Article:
|Title||Trends in On-Road Vehicle Emissions of Ammonia|
|Publication Type||Journal Article|
|Year of Publication||2008|
|Authors||Andrew J Kean, David Littlejohn, George A Ban-Weiss, Robert A Harley, Thomas W Kirchstetter, Melissa M Lunden|
|Keywords||ammonia, carbon monoxide, co, emissions, Heavy-duty, Light-duty, NH3, nitrogen oxides, NOx, On-road, Trends, Vehicle|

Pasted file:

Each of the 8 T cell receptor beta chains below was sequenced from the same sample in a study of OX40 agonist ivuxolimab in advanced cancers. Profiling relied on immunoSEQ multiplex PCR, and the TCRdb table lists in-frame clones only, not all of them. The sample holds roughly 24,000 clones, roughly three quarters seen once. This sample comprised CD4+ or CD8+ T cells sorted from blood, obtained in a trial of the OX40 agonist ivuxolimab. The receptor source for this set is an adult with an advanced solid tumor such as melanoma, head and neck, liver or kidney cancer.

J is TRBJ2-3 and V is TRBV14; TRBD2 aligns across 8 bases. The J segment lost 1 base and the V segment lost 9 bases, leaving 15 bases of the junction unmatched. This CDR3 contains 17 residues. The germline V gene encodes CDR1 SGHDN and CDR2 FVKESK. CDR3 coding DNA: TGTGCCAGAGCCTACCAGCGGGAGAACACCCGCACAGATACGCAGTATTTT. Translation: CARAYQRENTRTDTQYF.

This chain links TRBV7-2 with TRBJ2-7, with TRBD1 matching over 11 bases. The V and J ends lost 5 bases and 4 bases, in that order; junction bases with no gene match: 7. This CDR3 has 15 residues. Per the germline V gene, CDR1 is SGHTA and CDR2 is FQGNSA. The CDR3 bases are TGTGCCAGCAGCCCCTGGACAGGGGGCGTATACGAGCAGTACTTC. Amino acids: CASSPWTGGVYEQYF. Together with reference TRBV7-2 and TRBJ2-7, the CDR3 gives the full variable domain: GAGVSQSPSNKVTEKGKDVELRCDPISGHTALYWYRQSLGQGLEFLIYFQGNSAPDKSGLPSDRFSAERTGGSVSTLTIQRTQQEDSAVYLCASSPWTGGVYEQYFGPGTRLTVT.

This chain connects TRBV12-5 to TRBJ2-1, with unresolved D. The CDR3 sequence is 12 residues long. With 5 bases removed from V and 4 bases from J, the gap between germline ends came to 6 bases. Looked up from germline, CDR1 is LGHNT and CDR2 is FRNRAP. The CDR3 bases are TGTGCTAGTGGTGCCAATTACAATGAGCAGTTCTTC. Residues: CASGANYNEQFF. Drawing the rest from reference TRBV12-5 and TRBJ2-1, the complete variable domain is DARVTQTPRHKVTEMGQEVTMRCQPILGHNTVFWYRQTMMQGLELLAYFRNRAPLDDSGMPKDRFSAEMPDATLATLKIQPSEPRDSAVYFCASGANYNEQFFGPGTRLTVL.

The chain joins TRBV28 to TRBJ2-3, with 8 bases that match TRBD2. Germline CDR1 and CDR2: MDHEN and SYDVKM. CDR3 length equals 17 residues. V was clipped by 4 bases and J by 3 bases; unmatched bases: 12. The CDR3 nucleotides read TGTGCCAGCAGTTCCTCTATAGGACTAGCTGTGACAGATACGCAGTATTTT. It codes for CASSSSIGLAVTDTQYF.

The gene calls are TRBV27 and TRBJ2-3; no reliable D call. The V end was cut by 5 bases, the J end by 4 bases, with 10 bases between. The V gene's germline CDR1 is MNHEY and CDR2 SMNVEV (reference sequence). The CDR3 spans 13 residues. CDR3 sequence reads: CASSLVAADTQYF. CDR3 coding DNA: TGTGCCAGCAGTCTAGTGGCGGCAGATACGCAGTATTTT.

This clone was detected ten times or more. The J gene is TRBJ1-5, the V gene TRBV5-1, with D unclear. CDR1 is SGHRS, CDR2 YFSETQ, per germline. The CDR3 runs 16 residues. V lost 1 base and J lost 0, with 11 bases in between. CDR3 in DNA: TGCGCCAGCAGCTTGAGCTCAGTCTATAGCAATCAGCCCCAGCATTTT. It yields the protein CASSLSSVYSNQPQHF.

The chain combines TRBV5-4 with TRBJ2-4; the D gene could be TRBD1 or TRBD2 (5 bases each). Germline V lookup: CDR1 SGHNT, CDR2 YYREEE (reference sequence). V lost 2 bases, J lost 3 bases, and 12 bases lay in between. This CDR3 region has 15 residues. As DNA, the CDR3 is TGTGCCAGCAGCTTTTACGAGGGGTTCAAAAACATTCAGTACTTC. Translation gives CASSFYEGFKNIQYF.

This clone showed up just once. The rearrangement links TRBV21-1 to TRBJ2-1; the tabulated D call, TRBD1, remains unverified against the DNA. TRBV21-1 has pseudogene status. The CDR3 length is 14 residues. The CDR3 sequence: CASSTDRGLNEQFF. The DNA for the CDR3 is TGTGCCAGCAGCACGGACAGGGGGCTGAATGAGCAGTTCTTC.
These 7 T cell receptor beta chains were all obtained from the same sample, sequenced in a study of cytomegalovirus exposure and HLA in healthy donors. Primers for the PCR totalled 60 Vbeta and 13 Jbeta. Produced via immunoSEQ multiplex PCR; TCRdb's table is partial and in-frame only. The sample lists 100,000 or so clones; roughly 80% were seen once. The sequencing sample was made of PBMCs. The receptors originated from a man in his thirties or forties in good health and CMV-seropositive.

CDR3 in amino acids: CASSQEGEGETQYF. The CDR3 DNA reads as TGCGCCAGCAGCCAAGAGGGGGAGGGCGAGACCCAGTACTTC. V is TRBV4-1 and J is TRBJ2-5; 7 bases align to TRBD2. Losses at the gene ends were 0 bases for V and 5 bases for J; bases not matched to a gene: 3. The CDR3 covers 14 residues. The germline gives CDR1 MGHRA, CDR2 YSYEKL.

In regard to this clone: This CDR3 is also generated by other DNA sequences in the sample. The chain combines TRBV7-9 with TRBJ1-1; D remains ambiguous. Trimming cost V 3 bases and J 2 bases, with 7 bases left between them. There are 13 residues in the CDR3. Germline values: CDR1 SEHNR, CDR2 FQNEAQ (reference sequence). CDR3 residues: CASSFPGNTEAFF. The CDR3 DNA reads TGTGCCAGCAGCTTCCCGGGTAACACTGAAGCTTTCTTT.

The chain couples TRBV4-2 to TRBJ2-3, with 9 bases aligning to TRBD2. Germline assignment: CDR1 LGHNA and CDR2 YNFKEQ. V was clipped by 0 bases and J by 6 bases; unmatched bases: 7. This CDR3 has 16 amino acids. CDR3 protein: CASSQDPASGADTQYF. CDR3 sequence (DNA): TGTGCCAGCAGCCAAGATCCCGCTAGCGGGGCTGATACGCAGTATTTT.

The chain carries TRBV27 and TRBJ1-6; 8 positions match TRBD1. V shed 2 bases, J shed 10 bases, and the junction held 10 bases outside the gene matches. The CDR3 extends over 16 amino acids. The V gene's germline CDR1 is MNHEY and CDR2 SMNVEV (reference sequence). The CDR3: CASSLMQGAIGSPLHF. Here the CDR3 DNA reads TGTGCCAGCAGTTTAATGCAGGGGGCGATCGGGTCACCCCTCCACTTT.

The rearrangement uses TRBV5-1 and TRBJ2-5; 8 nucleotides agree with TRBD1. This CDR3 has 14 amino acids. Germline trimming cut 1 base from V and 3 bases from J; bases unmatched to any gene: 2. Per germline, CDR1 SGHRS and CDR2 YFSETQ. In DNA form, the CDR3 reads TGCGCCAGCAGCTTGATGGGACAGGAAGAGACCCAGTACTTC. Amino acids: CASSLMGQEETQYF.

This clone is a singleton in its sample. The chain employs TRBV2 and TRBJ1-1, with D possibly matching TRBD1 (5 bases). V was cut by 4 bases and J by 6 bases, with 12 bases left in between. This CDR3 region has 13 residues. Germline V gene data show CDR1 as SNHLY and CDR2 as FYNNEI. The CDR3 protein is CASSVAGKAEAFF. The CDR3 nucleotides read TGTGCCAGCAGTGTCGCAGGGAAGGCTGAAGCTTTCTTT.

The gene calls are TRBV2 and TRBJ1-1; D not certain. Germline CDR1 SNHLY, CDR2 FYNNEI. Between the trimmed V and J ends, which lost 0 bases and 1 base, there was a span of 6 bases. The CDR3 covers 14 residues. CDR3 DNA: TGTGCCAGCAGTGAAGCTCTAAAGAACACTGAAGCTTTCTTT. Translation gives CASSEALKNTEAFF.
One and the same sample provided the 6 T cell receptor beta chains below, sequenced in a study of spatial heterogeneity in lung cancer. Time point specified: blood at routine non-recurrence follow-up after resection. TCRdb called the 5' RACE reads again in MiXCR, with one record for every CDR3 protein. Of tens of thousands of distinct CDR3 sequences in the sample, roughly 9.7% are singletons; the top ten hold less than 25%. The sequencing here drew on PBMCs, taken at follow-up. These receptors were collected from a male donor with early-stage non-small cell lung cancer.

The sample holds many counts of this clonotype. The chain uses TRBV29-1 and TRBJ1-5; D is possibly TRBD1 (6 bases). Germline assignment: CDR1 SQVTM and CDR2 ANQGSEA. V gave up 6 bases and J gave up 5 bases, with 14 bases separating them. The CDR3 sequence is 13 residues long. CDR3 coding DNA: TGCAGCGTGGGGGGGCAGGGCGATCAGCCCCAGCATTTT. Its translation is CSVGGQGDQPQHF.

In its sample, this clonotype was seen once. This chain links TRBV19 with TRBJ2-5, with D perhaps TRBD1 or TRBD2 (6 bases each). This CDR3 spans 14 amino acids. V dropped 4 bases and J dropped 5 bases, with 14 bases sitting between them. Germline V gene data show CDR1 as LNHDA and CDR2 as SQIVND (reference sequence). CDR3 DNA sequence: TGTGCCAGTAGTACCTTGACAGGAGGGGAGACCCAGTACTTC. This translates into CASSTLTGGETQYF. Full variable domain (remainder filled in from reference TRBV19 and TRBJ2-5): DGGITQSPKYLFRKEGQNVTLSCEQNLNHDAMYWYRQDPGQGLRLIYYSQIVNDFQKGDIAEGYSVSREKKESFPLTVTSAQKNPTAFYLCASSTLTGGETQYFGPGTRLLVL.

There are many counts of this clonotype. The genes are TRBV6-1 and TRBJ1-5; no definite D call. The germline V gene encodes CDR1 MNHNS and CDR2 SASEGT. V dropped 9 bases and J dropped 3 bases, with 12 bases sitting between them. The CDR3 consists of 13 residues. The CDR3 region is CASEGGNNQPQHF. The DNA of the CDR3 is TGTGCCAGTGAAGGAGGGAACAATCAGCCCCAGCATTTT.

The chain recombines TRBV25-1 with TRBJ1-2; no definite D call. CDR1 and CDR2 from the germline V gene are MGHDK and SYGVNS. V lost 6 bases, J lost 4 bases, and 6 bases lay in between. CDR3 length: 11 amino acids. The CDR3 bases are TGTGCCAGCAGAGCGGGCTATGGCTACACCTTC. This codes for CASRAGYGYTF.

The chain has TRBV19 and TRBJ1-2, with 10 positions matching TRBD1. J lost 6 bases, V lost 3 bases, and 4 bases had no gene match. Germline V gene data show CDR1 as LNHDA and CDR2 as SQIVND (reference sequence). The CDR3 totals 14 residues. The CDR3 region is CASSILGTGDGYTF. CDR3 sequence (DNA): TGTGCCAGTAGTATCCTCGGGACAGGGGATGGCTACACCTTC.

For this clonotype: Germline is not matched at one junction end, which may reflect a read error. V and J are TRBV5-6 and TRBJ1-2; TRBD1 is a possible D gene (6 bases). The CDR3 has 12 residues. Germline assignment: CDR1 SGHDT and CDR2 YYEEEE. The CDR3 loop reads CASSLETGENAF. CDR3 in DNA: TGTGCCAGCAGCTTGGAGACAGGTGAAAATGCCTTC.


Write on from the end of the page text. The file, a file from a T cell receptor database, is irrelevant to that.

Motor vehicle emissions of ammonia have been measured at a California highway tunnel in the San Francisco Bay area. Between 1999 and 2006, light-duty vehicle ammonia emissions decreased by 38 ± 6%, from 640 ± 40 to 400 ± 20 mg kg−1. High time resolution measurements of ammonia made in summer 2001 at the same location indicate a minimum in ammonia emissions correlated with slower-speed driving conditions. Variations in ammonia emission rates track changes in carbon monoxide more closely than changes in nitrogen oxides, especially during later evening hours when traffic speeds are highest. Analysis of remote sensing data of Burgard et al. (Environmental Science Technology 2006, 40, 7018–22) indicates relationships between ammonia and vehicle model year, nitrogen oxides, and carbon monoxide. Ammonia emission rates from diesel trucks were difficult to measure in the tunnel setting due to the large contribution to ammonia concentrations in a mixed-traffic bore that were assigned to light-duty vehicle emissions. Nevertheless, it is clear that heavy-duty diesel trucks are a minor source of ammonia emissions compared to light-duty gasoline vehicles.